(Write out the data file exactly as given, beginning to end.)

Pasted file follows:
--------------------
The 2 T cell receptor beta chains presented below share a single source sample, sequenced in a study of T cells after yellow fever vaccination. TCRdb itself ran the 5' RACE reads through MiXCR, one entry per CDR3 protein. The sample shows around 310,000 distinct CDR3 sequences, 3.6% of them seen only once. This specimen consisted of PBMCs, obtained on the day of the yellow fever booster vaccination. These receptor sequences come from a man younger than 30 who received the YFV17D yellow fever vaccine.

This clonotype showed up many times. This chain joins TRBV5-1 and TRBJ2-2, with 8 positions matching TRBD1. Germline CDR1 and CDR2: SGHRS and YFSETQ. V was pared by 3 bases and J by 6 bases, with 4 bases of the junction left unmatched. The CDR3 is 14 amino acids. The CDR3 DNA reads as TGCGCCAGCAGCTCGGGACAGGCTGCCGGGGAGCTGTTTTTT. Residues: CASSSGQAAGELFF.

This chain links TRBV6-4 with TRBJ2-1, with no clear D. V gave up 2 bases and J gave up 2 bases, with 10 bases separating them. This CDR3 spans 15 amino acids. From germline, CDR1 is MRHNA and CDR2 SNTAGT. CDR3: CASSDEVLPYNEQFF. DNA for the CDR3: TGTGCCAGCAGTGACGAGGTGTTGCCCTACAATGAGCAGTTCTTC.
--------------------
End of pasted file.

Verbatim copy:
The 2 T cell receptor beta chains presented below share a single source sample, sequenced in a study of T cells after yellow fever vaccination. TCRdb itself ran the 5' RACE reads through MiXCR, one entry per CDR3 protein. The sample shows around 310,000 distinct CDR3 sequences, 3.6% of them seen only once. This specimen consisted of PBMCs, obtained on the day of the yellow fever booster vaccination. These receptor sequences come from a man younger than 30 who received the YFV17D yellow fever vaccine.

This clonotype showed up many times. This chain joins TRBV5-1 and TRBJ2-2, with 8 positions matching TRBD1. Germline CDR1 and CDR2: SGHRS and YFSETQ. V was pared by 3 bases and J by 6 bases, with 4 bases of the junction left unmatched. The CDR3 is 14 amino acids. The CDR3 DNA reads as TGCGCCAGCAGCTCGGGACAGGCTGCCGGGGAGCTGTTTTTT. Residues: CASSSGQAAGELFF.

This chain links TRBV6-4 with TRBJ2-1, with no clear D. V gave up 2 bases and J gave up 2 bases, with 10 bases separating them. This CDR3 spans 15 amino acids. From germline, CDR1 is MRHNA and CDR2 SNTAGT. CDR3: CASSDEVLPYNEQFF. DNA for the CDR3: TGTGCCAGCAGTGACGAGGTGTTGCCCTACAATGAGCAGTTCTTC.